Why Do We Continue to Love the Music We Loved at Teenagers? It’s All in the Brain.

Here’s a line I quote a lot:  “Every generation has the biological right to believe that the music of its youth is the greatest music ever made.”  If I could remember where I read that, I’d certainly give that person credit because it is so right on.

We all have a musical sweet spot, those coming-of-age-musically years, which usually fall between your first year of high school and the time when you get out of university (or reach your mid-20s if you don’t go to college). When we’re young, we have all kinds of time and energy to devote to musical pursuits.  We also use music as a way to self-identify to the rest of the world.  By proclaiming your favourite type of music, you’re proclaiming your individuality and/or your chosen tribal affiliation to society.

But by the time we reach our mid-20s, life begins into intrude.  Jobs. Families.  Bills.  Mortgages.  You know, life.  There just isn’t as much time for musical pursuits anymore. The idea of staying up until 1:15am on a Tuesday to see that cool new band just isn’t appealing anymore.  And with so much music out there and less time available—well, you see the problem.

This is when we began to default back to the music we loved during a simpler time: the music of our youth. It becomes this auditory sanctuary.  I, for example, always find myself listening to Elvis Costello’s This Year’s Model when I have a particularly bad day.  It just makes me feel better.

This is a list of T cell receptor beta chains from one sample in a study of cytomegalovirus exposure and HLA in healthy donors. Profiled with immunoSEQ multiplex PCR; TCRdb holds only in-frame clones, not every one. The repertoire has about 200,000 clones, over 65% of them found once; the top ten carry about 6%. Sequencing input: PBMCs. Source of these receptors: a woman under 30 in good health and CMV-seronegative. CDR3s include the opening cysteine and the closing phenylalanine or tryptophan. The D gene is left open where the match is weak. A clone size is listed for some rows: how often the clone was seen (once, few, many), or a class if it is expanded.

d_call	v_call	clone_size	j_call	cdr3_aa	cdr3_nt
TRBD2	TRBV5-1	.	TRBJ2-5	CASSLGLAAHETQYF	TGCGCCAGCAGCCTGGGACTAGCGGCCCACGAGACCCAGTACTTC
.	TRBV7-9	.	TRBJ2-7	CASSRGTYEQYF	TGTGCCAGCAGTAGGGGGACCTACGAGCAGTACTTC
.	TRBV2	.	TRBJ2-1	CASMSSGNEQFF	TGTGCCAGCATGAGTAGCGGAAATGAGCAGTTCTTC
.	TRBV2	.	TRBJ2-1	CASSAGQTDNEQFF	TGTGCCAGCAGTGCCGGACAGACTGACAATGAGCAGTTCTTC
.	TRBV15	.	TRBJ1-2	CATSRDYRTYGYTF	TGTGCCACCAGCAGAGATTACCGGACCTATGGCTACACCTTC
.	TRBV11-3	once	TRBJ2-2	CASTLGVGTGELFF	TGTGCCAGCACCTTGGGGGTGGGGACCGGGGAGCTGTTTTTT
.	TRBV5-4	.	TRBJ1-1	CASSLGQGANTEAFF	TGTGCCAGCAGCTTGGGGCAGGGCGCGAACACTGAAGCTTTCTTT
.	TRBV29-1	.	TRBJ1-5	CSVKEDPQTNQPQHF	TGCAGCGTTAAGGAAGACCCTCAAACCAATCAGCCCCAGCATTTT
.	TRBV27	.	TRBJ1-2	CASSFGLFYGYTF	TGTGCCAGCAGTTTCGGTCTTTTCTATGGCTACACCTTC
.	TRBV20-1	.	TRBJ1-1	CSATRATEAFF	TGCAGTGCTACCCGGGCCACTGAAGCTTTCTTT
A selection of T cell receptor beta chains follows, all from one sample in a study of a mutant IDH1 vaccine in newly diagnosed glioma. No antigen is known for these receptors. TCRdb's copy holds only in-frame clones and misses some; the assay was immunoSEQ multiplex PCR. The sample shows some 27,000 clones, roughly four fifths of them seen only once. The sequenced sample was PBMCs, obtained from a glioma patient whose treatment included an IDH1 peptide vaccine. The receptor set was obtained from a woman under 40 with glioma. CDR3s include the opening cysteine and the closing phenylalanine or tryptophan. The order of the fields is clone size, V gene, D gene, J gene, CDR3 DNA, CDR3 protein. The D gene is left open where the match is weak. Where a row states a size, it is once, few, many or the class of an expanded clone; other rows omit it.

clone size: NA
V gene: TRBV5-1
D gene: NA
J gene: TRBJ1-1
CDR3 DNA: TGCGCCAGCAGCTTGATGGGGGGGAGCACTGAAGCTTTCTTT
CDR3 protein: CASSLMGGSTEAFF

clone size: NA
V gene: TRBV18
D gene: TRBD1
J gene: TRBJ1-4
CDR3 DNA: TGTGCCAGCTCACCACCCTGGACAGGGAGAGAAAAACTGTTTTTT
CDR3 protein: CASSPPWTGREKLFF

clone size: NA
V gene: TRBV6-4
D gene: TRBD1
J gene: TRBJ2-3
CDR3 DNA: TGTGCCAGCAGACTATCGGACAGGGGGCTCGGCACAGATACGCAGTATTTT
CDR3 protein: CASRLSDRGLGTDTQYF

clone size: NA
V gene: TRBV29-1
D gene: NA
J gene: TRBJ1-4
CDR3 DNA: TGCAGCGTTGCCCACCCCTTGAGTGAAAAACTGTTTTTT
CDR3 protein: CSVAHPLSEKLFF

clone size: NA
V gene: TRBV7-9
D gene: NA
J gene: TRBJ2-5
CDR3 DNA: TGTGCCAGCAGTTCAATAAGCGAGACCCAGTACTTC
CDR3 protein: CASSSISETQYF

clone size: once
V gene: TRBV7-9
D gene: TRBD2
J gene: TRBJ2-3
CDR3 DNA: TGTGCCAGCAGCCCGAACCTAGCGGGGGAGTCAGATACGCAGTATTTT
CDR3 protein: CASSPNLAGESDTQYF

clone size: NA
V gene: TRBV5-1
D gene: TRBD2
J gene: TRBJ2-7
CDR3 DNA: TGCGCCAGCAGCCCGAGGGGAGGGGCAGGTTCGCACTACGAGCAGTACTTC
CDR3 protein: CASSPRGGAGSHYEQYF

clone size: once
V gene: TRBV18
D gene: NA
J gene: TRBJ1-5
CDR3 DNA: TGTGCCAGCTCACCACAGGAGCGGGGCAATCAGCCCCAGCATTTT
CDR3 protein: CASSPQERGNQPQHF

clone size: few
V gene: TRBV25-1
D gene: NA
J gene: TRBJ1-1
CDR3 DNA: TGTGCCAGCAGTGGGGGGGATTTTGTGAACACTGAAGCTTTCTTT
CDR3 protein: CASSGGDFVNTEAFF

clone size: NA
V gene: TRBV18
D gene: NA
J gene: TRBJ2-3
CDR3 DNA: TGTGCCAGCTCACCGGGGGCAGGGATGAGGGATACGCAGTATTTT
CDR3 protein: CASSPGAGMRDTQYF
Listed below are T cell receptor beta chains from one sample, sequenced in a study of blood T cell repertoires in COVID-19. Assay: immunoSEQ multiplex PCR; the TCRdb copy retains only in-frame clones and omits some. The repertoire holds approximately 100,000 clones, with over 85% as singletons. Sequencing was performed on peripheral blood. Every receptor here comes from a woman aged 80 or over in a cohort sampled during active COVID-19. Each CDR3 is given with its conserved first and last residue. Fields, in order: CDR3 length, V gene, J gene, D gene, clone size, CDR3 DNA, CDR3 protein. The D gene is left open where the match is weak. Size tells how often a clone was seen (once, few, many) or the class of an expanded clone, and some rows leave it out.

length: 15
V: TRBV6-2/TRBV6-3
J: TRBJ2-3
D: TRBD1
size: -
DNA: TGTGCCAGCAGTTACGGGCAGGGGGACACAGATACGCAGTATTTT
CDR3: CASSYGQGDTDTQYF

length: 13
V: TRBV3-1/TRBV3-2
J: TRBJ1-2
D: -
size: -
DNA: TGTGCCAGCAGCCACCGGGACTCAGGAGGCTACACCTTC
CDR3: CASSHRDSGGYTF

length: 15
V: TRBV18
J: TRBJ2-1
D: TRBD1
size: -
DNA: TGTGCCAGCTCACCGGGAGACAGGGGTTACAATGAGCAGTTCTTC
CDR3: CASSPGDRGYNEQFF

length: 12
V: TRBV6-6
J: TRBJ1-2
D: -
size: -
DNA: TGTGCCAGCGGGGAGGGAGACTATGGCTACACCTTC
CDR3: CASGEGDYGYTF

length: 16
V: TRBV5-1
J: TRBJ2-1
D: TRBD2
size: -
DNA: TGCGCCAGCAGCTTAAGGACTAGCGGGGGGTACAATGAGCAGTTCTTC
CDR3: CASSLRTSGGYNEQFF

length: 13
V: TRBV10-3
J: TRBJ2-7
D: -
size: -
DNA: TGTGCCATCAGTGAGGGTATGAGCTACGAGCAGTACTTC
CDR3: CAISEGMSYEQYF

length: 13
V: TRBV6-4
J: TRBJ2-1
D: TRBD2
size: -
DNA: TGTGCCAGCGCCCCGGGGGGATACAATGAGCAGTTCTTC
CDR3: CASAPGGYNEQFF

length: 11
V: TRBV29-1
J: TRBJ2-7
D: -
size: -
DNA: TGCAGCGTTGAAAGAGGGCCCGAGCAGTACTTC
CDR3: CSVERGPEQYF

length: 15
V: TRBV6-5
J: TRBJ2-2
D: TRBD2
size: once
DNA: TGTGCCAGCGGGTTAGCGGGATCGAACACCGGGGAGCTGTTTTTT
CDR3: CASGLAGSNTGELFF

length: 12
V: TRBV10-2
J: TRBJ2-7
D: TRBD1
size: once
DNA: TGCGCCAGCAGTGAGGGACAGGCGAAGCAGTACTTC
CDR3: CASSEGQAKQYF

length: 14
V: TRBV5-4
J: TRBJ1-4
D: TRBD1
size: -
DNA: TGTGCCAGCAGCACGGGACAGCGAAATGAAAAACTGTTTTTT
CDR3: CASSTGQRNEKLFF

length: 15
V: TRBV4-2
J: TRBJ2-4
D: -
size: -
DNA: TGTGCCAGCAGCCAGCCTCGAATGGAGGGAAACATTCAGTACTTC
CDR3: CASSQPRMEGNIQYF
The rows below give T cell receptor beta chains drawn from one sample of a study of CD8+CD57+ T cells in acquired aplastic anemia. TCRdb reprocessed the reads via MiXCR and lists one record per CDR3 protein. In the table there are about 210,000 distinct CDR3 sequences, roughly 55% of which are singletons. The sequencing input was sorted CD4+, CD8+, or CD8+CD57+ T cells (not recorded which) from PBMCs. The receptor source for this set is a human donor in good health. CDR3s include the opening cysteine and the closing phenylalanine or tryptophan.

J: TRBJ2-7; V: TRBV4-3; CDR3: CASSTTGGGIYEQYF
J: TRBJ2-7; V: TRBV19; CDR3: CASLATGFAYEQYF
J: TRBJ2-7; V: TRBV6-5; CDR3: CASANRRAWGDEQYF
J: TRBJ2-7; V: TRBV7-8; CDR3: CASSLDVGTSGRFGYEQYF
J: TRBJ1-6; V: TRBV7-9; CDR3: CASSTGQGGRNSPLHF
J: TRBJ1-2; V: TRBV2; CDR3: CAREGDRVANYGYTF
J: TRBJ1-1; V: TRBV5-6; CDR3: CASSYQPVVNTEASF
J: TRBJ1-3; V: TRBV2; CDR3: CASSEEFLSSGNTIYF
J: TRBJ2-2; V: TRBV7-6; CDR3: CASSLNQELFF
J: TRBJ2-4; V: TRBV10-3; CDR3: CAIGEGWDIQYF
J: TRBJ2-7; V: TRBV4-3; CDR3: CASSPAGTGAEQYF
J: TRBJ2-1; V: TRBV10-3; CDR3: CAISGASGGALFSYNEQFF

Don’t feel weird if this happens to you because it happens to almost everyone.  It’s a completely natural process.  You might even find yourself saying things like “Music was so much better when I was growing up.”  Uh-huh.

Slate goes deeper into this phenomenon.

In recent years, psychologists and neuroscientists have confirmed that these songs hold disproportionate power over our emotions. And researchers have uncovered evidence that suggests our brains bind us to the music we heard as teenagers more tightly than anything we’ll hear as adults—a connection that doesn’t weaken as we age. Musical nostalgia, in other words, isn’t just a cultural phenomenon: It’s a neuronic command. And no matter how sophisticated our tastes might otherwise grow to be, our brains may stay jammed on those songs we obsessed over during the high drama of adolescence.

To understand why we grow attached to certain songs, it helps to start with the brain’s relationship with music in general. When we first hear a song, it stimulates our auditory cortex and we convert the rhythms, melodies, and harmonies into a coherent whole. From there, our reaction to music depends on how we interact with it. Sing along to a song in your head, and you’ll activate your premotor cortex, which helps plan and coordinate movements. Dance along, and your neurons will synchronize with the beat of the music. Pay close attention to the lyrics and instrumentation, and you’ll activate your parietal cortex, which helps you shift and maintain attention to different stimuli. Listen to a song that triggers personal memories, and your prefrontal cortex, which maintains information relevant to your personal life and relationships, will spring into action

Keep reading.

Alan Cross

is an internationally known broadcaster, interviewer, writer, consultant, blogger and speaker. In his 40+ years in the music business, Alan has interviewed the biggest names in rock, from David Bowie and U2 to Pearl Jam and the Foo Fighters. He’s also known as a musicologist and documentarian through programs like The Ongoing History of New Music.

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